Friday, November 26, 2010

that's a wrap.

This morning we had the English Opens Doors closing ceremony over at the UN building on the far, far, far eastern edge of Santiago. It's down the street from the U.S. Embassy, located in the middle of nowhere because that's where they could find 5-10 acres. There were several speakers; it would have been nice if the Chileans spoke to us as though Spanish were our second language, instead of full-speed Chilean. (The room had about 9 Chileans and 100 native English speakers, so they weren't exactly responding to their audience.) A couple of volunteers spoke, which is totally fine, except that the Ministry of Education was filming the whole thing, "to motivate future volunteers," and the volunteers' stories were...not exactly motivating. The guy's was, more or less, though he also talked about the exhaustion; the girl's was almost harrowing, since she went through 3 host families, one of which included a father who was sending her inappropriate text messages late at night. (It's bound to happen to someone, with dozens of attractive 20-something American girls living with host families in a macho country.)

I understand that she had a rough year and it's possible she couldn't keep herself from talking about it. She was trying to put the best face on it she could, but in fact she was down in Punta Arenas or something, at the end of the Earth, in a failed school system, with bad host families. There's only so much you can do to spin it.

Listening to many of us, it can seem like the frustrations of our time in Chile have outshined the good stuff. I don't know that it has: it's just that it's easier to rant about frustrating things, and those are the things that have taken our energy and left us ready to move on. And let's face it: we want to be interesting and engaging when we talk, and that's a lot easier when talking about the negatives. Positive things are easy: my host family loved me, the people are kind and generous, I learned (more) Spanish! There's not much mystery there.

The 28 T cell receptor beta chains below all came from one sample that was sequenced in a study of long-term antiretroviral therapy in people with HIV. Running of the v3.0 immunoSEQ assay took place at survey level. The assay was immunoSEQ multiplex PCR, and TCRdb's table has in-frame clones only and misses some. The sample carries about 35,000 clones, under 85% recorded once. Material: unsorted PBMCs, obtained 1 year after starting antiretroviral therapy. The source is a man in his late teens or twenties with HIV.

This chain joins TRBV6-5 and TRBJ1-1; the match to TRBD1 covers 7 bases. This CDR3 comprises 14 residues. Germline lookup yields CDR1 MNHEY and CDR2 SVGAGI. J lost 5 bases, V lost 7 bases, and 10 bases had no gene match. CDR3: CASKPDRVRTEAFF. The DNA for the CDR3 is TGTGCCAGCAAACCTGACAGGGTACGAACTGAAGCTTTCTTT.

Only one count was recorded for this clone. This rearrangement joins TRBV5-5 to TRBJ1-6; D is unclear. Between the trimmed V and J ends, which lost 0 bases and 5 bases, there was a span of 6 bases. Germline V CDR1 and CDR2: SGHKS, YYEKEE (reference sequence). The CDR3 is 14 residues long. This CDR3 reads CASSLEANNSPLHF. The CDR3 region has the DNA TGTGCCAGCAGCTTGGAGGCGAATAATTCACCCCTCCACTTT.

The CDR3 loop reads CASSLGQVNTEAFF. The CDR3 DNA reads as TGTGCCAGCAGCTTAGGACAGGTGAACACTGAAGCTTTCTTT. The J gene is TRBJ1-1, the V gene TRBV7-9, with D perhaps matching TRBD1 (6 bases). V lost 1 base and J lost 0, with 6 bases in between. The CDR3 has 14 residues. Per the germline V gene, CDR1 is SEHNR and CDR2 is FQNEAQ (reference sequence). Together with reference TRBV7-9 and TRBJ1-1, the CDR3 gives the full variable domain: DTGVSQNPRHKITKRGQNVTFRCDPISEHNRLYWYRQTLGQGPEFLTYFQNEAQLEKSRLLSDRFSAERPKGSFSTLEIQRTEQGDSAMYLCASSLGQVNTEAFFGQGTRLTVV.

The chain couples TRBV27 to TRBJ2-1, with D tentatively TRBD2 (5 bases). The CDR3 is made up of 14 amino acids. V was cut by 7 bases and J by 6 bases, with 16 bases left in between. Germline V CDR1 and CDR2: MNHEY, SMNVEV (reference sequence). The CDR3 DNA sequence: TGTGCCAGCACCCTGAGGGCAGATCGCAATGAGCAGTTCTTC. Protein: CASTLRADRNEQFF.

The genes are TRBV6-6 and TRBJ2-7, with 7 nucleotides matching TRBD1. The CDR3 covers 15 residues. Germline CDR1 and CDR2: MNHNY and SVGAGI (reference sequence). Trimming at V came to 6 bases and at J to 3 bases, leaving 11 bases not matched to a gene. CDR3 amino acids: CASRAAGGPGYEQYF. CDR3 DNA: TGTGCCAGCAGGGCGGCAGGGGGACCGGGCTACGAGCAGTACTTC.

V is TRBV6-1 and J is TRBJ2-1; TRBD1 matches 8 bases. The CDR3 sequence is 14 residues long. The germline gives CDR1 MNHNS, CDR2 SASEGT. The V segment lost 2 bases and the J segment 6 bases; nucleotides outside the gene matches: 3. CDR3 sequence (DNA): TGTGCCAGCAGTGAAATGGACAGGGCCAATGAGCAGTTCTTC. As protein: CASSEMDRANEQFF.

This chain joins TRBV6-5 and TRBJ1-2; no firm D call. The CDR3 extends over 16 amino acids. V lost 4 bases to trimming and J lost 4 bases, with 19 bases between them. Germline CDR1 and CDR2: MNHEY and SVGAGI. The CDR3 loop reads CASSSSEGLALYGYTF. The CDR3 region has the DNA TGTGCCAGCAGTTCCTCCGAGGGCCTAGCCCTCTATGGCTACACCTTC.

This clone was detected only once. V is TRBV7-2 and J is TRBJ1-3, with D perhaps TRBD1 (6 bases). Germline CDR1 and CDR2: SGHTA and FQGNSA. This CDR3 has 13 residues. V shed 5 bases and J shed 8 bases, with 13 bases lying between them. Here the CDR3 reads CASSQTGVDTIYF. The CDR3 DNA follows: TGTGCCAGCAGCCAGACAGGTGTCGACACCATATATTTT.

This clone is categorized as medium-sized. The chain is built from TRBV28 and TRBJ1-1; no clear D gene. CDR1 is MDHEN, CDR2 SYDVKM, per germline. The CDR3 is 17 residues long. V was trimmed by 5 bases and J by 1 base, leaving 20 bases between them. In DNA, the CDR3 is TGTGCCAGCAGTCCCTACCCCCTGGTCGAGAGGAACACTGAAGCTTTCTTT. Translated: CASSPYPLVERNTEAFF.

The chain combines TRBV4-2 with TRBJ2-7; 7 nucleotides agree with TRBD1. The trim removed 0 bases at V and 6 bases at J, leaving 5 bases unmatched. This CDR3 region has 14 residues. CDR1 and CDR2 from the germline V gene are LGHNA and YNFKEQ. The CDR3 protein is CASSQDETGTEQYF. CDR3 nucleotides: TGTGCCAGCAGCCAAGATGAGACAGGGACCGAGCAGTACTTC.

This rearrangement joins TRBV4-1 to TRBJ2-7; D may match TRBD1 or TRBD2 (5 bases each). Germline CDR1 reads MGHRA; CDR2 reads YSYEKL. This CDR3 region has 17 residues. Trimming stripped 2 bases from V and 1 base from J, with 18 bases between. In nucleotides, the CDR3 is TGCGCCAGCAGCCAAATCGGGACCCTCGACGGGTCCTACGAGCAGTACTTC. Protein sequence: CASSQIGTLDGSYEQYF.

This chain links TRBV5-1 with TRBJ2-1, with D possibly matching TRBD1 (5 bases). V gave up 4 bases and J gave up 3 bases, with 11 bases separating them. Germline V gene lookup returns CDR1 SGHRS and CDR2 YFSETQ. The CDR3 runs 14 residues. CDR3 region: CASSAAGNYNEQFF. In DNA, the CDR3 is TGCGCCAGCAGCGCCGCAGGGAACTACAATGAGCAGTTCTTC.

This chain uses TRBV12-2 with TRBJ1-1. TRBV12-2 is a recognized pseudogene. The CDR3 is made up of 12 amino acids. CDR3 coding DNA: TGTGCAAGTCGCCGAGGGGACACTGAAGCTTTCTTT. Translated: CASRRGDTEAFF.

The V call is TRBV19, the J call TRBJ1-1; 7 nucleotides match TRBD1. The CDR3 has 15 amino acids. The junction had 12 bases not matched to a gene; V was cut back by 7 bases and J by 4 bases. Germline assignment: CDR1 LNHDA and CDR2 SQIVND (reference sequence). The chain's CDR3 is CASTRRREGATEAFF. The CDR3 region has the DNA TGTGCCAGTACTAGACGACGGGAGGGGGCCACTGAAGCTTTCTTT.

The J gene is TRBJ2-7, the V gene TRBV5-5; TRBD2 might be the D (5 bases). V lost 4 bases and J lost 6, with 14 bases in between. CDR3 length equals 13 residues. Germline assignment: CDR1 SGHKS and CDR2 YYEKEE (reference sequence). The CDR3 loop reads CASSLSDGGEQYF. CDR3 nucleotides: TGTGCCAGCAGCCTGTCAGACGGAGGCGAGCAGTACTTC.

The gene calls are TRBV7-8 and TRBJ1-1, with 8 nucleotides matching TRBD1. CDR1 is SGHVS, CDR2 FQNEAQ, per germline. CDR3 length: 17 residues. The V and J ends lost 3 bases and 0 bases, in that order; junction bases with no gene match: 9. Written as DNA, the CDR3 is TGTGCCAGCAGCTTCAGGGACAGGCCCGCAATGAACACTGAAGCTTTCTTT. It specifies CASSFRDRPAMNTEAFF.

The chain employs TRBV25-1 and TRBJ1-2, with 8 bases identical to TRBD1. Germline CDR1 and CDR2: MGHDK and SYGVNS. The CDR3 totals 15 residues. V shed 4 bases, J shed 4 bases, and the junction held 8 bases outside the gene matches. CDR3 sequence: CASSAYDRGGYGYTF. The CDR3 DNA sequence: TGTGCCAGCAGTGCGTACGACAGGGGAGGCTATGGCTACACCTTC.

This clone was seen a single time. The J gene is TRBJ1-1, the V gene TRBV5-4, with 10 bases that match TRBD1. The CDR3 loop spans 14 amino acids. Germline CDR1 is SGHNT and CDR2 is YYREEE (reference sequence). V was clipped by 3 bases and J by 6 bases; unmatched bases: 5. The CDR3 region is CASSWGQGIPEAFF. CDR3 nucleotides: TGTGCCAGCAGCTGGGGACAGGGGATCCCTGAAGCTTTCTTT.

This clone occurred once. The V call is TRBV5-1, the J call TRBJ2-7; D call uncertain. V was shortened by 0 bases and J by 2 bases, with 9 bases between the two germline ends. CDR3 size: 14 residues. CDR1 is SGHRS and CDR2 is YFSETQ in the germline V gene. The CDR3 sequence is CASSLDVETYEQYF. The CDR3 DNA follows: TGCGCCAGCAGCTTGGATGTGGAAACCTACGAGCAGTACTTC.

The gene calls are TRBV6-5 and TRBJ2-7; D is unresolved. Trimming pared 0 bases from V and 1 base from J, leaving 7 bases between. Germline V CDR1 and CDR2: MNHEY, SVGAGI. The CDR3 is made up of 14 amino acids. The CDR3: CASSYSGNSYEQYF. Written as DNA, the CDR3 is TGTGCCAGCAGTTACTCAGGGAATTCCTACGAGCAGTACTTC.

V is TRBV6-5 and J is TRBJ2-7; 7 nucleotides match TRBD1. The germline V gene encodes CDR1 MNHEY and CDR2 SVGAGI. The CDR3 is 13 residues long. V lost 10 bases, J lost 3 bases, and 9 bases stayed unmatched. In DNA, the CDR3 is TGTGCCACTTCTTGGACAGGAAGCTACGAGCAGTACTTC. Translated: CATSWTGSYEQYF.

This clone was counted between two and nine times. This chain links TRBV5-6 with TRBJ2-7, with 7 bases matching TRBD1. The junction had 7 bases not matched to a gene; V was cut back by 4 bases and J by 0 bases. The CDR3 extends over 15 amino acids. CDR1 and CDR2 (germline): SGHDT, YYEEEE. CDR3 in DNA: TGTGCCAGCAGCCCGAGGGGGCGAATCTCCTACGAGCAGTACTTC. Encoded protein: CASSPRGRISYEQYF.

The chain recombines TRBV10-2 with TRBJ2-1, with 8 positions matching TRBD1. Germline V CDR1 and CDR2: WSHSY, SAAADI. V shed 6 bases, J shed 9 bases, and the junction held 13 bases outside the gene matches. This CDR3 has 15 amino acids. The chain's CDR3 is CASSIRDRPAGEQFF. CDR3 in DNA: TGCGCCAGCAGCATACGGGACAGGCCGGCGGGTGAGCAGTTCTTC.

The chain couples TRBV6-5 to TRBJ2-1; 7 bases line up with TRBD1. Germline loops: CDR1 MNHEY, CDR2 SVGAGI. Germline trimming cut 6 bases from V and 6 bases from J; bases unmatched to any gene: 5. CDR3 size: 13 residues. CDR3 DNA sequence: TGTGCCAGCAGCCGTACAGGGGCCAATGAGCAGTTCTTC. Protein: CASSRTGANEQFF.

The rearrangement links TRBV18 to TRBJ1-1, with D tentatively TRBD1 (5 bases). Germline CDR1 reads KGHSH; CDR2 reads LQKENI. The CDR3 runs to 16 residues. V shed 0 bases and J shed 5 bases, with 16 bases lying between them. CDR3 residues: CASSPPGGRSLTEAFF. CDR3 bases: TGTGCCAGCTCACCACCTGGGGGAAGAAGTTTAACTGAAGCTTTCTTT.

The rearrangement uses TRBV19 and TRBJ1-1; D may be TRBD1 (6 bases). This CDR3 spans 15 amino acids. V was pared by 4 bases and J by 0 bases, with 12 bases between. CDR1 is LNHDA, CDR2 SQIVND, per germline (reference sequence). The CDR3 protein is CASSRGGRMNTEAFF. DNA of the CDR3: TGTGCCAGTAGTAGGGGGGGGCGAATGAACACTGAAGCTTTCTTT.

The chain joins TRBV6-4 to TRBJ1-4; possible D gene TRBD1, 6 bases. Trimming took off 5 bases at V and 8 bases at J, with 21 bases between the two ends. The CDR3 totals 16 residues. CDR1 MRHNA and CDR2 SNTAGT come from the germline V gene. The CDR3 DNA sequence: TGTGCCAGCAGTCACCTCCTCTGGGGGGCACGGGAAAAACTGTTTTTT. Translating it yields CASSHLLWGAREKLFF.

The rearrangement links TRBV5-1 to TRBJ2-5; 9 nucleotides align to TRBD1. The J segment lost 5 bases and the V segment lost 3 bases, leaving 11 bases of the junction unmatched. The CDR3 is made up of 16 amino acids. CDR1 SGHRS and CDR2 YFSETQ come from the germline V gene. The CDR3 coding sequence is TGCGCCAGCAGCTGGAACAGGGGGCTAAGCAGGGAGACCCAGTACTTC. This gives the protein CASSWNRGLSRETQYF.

The negatives, though, are ripe for discussion. They frustrate us, they wear us down. Why don't Chileans listen and respond to the actual words you're saying? Why is the food so bad in a country awash in cheap, high-quality ingredients? Why does your host family yell at you for not wearing shoes, because that's how you get pneumonia? (Alternately, it's the change of temperature, or you haven't been wearing a scarf, even though it's almost summer. The idea that disease is caused by germs rarely comes up, though they'll allow it when pressed.)

These things are interesting because from our point of view, they're absurd and strange and inexplicable. They're implacable obstacles to the smooth functioning of our lives in this culture. Incredulous that this was for real, we probably bashed our head against the wall trying to change it--"No, I really genuinely honestly do not want fried hot dog slices in my rice"--before developing the necessary mix of acceptance and resignation. We never quite like it, though: like a stone in our shoe, eventually it causes some bruising or blisters. Even if we look back and tell the stories with humor and love, that comes from perspective on an unpleasant experience. In addition to making it easier to be funny and interesting--this is why film or theater critics can get carried away writing bad reviews--talking about the negative stuff lets us process it more thoroughly. It's cathartic, and gives us some distance on it. We can start to associate those things with laughter instead of self-control and forced patience.

I'll try to keep the stories balanced as I unwind over the coming months. Just remember, I'm not the sunshine-and-roses type. It was an excellent experience, and it was the thing for me to do and it was amazing. But: I've done a number of very difficult things in my life, and this was the hardest. I think a lot of volunteers would probably say that, so keep it in mind as we rant about the difficult things.

No comments:

Post a Comment